• Management  Time    A large number of products can be difficult to manage. A product manager’s ability toadminister her portfolio will be defined by the management information she has and the easewith which she can make changes to products. Management information needs to be accurateand timely. There is often a delay of days between a customer using a service and thatinformation appearing on management reports. Many telecoms business and operationalsupport systems were designed to cater for a world of monthly contracts and don’t offer theflexibility to easily adjust products and prices. Valuable product management time can beabsorbed in collecting management information and then shepherding changes through out-dated systems.Revenue  If you analyse your products and the revenue generated it’s very likely that 80% of revenue isgenerated by only 20% of products. If this is true for your portfolio you have an opportunity tofocus on the “good” 20% of products and to reduce some of the 80% that are less viable.Undertaking a product clean up will free your product managers to spend more timeunderstanding what your customers want and to improve the most viable products in yourportfolio.Legislative  And  Regulatory  Changes  These are changes that are required by law and thus cannot be avoided. Examples are changesto tax rates or competition commission rulings. The change may impact some or all of yourproducts and the way in which you implement them will be governed by your productarchitecture. If you’re lucky you’ll have a consolidated product catalogue that enables changesto be made once and applied across your product range. However, if your products are basedon older and more diverse technologies you will have to make changes on a case by case basisincreasing both time spent and the likelihood of making mistakes.Obsolete  Platform  Maintenance  As products age the platforms on which they sit are likely to be retired by suppliers. Keepingalive a product that is sitting on an obsolete platform can be expensive as vendors incentivisetheir customers to move away from ageing platforms with costlier end-of-life plans. You mayalso find you need to hire expensive subject matter experts to keep the platform functioning.Sales  Focus:    Your sales team may be happy selling products they know well but this familiarity may be abarrier to selling newer, more efficient products. Taking the easy option of a familiar sell mayimpede take up of new products – removing the obsolete product from your portfolio will drivesales staff towards selling the new product.Another tool for ensuring your sales teams have the right focus is their incentives package.What products are they being incentivised to sell and what measures are being used to drivethem? Do you want to reward your sales teams on the number of sales, the revenues achievedor the profitability of those sales? Lack of alignment between products, incentives and thestrategic key performance indicators of the business can be another reason for retiringproducts that don’t fit with your strategy.V1.0 28th Feb 2012 2 Copyright 2012 Alclarus Limited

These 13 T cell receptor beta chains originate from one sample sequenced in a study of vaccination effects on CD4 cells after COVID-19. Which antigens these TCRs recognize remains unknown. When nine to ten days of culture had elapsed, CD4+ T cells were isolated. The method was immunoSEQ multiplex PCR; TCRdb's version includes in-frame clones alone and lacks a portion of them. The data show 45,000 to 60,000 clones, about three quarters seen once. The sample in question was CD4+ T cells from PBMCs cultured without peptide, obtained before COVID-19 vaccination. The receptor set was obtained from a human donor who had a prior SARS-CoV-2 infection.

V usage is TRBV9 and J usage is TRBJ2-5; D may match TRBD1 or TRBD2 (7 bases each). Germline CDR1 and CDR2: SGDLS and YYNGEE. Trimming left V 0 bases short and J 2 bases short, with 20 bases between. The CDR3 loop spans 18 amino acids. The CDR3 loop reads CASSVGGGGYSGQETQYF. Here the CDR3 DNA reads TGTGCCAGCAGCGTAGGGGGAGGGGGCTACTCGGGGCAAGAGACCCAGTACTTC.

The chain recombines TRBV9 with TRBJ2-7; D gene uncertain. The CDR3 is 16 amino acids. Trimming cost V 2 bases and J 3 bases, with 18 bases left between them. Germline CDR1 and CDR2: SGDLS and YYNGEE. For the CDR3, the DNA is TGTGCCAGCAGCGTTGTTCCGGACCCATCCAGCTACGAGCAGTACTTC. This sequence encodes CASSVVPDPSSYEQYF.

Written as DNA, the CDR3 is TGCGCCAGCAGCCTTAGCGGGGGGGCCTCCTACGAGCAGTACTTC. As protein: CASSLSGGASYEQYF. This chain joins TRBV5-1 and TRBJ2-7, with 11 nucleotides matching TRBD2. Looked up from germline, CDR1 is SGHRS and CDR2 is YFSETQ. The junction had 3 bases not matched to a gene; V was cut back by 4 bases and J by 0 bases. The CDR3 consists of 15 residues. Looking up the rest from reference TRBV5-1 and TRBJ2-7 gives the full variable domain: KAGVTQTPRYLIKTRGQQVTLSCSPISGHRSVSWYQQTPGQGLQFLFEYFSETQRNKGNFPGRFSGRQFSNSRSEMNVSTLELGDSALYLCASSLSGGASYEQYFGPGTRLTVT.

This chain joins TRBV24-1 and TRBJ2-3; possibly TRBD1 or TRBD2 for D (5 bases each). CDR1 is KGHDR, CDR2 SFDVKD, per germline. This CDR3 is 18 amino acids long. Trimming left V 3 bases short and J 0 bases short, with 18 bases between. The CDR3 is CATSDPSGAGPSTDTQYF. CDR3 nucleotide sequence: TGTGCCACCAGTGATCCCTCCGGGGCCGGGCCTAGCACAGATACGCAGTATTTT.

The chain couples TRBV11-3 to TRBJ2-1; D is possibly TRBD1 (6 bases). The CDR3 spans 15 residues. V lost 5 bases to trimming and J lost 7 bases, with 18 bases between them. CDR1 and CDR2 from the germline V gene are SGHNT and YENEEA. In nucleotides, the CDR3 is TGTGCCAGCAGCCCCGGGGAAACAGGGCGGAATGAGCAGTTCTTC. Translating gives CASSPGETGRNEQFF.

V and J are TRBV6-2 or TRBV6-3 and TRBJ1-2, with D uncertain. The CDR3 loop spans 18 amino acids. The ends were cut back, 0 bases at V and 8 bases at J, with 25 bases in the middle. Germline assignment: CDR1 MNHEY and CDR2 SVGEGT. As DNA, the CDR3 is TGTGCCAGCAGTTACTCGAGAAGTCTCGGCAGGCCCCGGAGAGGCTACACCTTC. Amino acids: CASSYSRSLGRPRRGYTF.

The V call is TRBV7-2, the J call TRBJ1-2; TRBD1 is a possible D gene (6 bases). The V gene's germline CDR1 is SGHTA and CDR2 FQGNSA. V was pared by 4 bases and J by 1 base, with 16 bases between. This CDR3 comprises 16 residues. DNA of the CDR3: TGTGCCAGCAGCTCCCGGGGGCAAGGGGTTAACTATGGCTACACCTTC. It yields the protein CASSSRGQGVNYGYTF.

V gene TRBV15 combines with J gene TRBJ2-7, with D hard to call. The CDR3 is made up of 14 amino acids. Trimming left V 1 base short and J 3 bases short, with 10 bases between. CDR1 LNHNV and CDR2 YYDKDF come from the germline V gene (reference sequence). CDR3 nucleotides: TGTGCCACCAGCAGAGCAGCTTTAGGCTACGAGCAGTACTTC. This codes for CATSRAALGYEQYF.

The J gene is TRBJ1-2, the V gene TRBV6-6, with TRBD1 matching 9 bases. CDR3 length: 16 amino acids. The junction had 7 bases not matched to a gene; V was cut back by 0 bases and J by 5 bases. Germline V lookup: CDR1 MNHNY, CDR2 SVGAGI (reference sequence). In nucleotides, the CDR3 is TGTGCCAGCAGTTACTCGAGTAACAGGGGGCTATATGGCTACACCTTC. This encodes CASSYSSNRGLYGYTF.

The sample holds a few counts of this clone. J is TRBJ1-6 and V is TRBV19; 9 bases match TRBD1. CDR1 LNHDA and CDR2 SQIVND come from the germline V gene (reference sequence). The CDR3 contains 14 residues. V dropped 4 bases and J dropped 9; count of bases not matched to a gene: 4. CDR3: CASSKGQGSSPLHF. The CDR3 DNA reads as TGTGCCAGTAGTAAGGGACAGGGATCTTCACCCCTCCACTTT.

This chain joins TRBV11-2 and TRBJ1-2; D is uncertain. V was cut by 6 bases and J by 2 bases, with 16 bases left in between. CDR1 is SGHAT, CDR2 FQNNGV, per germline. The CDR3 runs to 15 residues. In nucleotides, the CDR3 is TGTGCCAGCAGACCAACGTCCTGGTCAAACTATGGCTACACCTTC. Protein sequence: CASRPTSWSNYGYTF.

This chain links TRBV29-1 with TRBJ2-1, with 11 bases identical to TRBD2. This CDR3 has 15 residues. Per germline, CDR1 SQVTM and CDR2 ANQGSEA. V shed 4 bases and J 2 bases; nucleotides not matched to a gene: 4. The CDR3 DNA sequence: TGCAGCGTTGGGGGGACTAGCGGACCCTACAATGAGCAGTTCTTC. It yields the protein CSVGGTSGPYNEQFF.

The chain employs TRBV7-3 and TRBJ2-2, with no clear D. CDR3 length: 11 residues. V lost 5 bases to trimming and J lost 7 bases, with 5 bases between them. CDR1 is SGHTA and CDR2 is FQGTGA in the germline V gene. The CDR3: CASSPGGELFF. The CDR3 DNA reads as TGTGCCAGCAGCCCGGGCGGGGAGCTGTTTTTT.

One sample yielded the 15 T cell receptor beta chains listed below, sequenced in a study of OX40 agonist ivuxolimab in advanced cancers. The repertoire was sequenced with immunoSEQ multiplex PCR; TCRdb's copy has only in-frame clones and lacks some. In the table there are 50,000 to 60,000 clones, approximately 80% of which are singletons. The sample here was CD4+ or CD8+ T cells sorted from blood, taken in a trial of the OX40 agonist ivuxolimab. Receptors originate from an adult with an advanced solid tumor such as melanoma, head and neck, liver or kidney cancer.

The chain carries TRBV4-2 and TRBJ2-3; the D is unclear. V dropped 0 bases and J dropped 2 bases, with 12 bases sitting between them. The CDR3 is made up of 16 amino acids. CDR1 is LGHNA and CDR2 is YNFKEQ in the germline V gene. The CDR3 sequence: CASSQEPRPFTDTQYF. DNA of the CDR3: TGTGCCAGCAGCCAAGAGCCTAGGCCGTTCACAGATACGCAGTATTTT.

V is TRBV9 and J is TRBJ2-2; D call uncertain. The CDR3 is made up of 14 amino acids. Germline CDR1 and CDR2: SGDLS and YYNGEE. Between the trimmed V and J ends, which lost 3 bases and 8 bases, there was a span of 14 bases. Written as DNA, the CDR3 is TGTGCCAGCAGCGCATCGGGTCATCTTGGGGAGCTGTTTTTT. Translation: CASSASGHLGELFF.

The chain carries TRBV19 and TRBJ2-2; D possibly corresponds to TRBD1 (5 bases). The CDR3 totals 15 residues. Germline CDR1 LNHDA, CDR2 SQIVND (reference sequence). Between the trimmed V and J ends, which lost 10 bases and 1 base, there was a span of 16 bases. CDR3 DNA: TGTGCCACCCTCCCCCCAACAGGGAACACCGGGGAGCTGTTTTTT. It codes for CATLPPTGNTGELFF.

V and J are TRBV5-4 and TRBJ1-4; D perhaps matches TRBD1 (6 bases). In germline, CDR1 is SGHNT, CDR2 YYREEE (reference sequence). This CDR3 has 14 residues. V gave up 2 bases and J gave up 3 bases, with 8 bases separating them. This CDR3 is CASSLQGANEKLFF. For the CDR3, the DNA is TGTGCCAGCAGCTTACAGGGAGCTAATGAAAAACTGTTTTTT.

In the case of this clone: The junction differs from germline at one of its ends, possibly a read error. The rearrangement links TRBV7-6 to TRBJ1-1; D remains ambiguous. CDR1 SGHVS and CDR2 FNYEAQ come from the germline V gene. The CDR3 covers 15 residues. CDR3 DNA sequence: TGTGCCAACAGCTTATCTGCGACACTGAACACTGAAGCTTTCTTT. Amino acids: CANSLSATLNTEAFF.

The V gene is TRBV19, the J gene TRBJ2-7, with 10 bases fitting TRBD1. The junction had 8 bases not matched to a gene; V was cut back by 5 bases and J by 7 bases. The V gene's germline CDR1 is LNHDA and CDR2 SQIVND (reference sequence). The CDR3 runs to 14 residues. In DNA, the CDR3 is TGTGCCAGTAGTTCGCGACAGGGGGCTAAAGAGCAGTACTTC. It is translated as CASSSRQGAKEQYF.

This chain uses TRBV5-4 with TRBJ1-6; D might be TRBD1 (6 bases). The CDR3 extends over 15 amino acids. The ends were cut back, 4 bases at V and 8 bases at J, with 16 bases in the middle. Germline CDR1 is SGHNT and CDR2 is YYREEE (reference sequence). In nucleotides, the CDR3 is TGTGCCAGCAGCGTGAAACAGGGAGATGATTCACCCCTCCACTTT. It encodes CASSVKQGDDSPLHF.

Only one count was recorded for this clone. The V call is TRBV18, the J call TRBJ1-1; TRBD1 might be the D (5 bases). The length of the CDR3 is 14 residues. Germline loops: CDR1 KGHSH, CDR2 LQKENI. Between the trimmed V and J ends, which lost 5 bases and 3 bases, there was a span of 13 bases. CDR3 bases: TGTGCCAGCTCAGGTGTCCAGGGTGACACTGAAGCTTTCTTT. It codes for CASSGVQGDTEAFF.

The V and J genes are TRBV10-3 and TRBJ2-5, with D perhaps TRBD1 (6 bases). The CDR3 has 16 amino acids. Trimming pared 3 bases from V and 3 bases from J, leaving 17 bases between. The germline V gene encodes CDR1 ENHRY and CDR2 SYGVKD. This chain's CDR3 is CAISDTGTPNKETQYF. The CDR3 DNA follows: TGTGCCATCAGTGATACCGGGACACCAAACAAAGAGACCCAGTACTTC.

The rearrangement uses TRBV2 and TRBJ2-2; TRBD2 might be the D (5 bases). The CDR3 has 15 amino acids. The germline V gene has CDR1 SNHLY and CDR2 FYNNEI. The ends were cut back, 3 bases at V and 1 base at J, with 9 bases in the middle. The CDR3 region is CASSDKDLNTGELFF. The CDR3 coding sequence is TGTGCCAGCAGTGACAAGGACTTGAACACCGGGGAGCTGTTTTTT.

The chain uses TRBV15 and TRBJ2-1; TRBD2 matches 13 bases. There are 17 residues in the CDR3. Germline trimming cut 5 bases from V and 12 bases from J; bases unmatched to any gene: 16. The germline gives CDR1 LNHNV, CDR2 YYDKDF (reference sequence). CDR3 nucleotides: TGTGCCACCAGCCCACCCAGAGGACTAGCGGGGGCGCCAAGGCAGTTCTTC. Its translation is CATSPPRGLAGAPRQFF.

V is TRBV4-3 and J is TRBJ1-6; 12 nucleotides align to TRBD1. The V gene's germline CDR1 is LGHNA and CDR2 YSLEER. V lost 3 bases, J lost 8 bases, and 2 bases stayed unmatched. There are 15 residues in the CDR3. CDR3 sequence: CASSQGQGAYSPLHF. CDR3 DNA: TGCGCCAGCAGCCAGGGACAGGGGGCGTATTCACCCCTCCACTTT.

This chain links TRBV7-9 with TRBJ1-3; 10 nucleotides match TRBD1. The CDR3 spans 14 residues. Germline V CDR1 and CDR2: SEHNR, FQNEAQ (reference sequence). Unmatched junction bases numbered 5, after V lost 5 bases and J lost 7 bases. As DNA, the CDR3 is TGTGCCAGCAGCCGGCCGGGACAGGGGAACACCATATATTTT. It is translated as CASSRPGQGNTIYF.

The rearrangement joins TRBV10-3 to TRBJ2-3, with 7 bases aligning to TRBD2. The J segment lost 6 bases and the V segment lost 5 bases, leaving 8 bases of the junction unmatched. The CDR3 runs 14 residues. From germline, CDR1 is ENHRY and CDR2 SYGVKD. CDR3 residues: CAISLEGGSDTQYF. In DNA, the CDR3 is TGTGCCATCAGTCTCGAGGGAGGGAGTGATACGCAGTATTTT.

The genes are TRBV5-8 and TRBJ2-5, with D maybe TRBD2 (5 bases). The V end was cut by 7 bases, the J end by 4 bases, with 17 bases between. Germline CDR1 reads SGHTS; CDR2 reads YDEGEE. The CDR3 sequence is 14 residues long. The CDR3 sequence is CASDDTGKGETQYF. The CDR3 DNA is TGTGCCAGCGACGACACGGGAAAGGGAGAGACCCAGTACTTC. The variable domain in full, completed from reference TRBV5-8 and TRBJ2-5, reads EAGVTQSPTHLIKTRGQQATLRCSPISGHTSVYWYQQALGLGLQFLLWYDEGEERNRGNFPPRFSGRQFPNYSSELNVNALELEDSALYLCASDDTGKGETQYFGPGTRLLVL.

• Technical  Efficiencies  When a company upgrades or replaces the systems (such as billing and ordering) it uses tosupport existing products, migrating those products to the new system is expensive and time-consuming as older products are often built as customised solutions that do not easily move toa more standardised system. The product may not be fully documented and the people whobuilt it may have moved on. You may find yourself having to choose between supporting alegacy product with a mixture of out-dated hardware and unsupported software or retiringthat product from the market.Customer  Satisfaction  As the market evolves it becomes harder to keep older products in step with customerdemands for more responsive and cheaper services. Older products may not perform as well asnewer ones, they might be inconsistently priced or not available as quickly. Customers willnotice these inconsistencies which will undermine their trust in the operator’s ability to delivertheir promises – all of which contribute to brand damage.The  Future  Think about the rate of innovation within your organisation; how many products have beenlaunched in the last 2 years and how many have been withdrawn? If these levels continue howmany products will need to be managed and how complicated will it be to manage them? Doyou have the systems and processes capable of managing these volumes? The number andvariety of service providers is increasing rapidly. Many of them are free from the standards-based approach to development adopted by telecom providers and so can create and adaptproducts very rapidly. The service landscape can change significantly in a few months and thetypical 9 to 12 month product development process adopted by telecom providers means aproduct can be out of date before it hits the market. Users move freely between services,dropping those that are out of favour. The rate of innovation will increase and telco serviceproviders will need a product retirement policy that matches your strategic objectives.1.3 ApproachFirst, assess the desire in your organisation to undertake product rationalisation. It requirescommitment from across the business, particularly in the marketing, product development,finance, operational and technical domains. Is this a one-off activity or will it be appliedcontinuously and so need integrating with existing working practices?Identify your stakeholders and tell them what you’re doing so you know who needs to bepersuaded of the benefits and who will promote them. Key stakeholders are the people withinyour company who own the revenue and costs of products. Be honest and open with themabout the true cost of implementing rationalisation, win their support and ensure you keepthem informed of progress and obstacles.Leadership  Product rationalisation is a complex task because it affects so many parts of your business. Tobe successful it’s essential to have an owner for the process who will manage the activity fromend to end and be accountable for delivering the benefits of rationalisation.V1.0 28th Feb 2012 3 Copyright 2012 Alclarus Limited